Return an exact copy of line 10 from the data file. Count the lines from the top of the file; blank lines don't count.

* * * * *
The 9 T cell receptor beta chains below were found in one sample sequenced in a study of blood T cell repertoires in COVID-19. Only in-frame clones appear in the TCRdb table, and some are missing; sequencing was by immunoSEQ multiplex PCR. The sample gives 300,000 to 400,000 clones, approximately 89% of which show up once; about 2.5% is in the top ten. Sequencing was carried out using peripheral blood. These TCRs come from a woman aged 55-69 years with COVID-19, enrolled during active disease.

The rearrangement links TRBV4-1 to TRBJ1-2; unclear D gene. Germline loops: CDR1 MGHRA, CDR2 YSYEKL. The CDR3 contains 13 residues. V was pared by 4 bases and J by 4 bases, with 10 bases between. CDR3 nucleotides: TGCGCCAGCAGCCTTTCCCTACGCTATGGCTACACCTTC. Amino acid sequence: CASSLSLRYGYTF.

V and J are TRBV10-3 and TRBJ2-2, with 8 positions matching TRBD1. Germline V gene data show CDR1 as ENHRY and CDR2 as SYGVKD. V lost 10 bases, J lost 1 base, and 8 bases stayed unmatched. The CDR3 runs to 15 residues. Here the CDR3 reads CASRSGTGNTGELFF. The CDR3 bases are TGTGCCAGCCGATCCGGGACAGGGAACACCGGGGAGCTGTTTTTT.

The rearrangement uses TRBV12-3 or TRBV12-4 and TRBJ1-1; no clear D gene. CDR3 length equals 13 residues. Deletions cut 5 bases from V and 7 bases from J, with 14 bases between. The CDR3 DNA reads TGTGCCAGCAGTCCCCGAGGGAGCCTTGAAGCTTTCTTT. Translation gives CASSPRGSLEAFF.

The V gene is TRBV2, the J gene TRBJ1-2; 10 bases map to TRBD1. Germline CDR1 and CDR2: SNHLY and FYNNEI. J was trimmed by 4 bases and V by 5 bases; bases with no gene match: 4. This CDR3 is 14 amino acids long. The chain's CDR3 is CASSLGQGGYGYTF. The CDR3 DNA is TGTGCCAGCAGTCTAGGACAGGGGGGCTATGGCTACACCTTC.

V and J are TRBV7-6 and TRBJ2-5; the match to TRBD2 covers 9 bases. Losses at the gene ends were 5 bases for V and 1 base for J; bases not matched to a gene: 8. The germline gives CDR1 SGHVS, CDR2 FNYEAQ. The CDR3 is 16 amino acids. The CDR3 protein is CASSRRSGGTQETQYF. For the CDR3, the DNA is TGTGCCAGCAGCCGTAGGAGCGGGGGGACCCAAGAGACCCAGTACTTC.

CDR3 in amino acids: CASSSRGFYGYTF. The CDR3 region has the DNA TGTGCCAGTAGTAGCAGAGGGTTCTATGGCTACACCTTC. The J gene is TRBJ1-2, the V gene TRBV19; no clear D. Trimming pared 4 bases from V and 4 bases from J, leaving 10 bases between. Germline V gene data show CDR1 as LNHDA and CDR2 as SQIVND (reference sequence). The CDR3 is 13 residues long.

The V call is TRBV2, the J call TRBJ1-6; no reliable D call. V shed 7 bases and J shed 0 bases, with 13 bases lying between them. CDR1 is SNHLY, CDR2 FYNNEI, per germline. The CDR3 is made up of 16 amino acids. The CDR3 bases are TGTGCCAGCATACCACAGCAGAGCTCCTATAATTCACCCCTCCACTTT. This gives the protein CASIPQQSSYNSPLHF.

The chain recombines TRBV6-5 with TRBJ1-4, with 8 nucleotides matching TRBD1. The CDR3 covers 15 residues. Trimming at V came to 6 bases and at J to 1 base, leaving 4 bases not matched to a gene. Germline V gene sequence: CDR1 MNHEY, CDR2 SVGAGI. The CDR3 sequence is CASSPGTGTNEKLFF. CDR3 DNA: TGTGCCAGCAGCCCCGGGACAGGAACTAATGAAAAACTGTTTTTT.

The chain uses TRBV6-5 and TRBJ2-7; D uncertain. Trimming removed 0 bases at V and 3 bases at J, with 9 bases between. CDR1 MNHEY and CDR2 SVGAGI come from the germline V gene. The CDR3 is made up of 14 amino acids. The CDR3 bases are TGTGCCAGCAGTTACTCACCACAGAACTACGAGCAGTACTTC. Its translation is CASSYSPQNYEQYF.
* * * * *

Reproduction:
The chain uses TRBV6-5 and TRBJ2-7; D uncertain. Trimming removed 0 bases at V and 3 bases at J, with 9 bases between. CDR1 MNHEY and CDR2 SVGAGI come from the germline V gene. The CDR3 is made up of 14 amino acids. The CDR3 bases are TGTGCCAGCAGTTACTCACCACAGAACTACGAGCAGTACTTC. Its translation is CASSYSPQNYEQYF.